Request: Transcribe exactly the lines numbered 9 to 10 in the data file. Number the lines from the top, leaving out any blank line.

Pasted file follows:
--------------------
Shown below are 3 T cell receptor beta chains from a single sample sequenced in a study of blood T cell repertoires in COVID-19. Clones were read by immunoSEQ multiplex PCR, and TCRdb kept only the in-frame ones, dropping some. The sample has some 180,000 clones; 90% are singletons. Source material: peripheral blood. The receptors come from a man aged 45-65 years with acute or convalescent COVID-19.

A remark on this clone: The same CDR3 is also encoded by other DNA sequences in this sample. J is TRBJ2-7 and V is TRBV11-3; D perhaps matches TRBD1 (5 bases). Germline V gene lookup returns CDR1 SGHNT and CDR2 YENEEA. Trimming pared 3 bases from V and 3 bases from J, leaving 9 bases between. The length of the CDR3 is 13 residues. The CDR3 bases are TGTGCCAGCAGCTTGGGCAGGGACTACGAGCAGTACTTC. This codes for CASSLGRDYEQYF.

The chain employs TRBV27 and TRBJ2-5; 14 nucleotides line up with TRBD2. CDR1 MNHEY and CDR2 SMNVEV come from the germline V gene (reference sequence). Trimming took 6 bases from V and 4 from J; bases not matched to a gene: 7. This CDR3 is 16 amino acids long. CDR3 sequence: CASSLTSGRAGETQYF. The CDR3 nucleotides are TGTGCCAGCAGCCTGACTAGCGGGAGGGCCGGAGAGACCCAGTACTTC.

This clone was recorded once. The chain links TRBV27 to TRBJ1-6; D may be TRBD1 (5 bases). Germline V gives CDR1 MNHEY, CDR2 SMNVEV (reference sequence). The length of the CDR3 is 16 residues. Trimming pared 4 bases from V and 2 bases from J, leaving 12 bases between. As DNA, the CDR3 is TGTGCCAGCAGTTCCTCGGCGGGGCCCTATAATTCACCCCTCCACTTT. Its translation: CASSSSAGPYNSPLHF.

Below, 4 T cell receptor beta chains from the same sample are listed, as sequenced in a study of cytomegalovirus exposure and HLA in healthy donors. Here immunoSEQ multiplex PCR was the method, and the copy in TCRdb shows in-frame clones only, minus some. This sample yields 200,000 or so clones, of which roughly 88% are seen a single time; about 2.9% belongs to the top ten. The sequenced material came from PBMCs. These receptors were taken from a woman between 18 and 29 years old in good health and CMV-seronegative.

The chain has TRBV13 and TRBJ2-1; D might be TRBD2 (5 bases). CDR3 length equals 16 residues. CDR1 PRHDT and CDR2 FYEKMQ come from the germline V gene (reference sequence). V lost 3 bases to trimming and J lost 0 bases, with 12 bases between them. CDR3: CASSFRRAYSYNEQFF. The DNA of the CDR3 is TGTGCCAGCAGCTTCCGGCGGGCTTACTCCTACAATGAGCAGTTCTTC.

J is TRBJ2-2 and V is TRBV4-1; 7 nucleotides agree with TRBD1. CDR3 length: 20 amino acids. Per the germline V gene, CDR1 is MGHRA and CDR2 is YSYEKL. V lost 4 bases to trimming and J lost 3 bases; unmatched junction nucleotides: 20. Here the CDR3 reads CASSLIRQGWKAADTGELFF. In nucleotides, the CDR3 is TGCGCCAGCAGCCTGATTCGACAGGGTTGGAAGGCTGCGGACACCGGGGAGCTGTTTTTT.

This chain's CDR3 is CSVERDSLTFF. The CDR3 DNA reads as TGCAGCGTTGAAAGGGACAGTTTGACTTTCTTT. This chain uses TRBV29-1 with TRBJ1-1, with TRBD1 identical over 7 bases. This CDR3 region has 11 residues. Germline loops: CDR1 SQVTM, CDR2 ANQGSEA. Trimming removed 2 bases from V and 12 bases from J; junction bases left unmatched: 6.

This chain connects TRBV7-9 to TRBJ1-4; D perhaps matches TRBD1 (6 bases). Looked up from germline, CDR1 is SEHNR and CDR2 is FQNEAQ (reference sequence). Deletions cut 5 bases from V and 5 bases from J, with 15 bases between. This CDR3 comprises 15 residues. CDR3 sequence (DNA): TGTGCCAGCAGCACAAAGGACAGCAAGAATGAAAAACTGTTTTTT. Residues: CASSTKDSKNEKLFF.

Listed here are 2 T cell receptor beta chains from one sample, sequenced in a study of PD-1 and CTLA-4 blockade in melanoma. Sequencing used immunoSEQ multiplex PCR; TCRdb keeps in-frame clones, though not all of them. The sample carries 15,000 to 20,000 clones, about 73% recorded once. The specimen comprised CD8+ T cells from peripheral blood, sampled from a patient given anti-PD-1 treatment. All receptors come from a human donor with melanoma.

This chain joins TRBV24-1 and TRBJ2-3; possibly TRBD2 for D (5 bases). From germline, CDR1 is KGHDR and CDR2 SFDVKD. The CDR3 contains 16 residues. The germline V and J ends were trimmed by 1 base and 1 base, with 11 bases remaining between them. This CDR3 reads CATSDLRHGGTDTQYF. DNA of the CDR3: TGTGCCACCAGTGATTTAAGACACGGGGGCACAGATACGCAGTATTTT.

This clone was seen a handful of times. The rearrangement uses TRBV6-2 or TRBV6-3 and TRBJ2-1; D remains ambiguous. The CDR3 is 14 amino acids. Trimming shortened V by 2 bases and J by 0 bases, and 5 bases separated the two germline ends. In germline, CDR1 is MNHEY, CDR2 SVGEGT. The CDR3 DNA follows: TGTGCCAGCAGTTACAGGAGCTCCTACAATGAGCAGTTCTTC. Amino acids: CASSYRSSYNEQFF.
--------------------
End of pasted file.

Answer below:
This chain connects TRBV7-9 to TRBJ1-4; D perhaps matches TRBD1 (6 bases). Looked up from germline, CDR1 is SEHNR and CDR2 is FQNEAQ (reference sequence). Deletions cut 5 bases from V and 5 bases from J, with 15 bases between. This CDR3 comprises 15 residues. CDR3 sequence (DNA): TGTGCCAGCAGCACAAAGGACAGCAAGAATGAAAAACTGTTTTTT. Residues: CASSTKDSKNEKLFF.

Listed here are 2 T cell receptor beta chains from one sample, sequenced in a study of PD-1 and CTLA-4 blockade in melanoma. Sequencing used immunoSEQ multiplex PCR; TCRdb keeps in-frame clones, though not all of them. The sample carries 15,000 to 20,000 clones, about 73% recorded once. The specimen comprised CD8+ T cells from peripheral blood, sampled from a patient given anti-PD-1 treatment. All receptors come from a human donor with melanoma.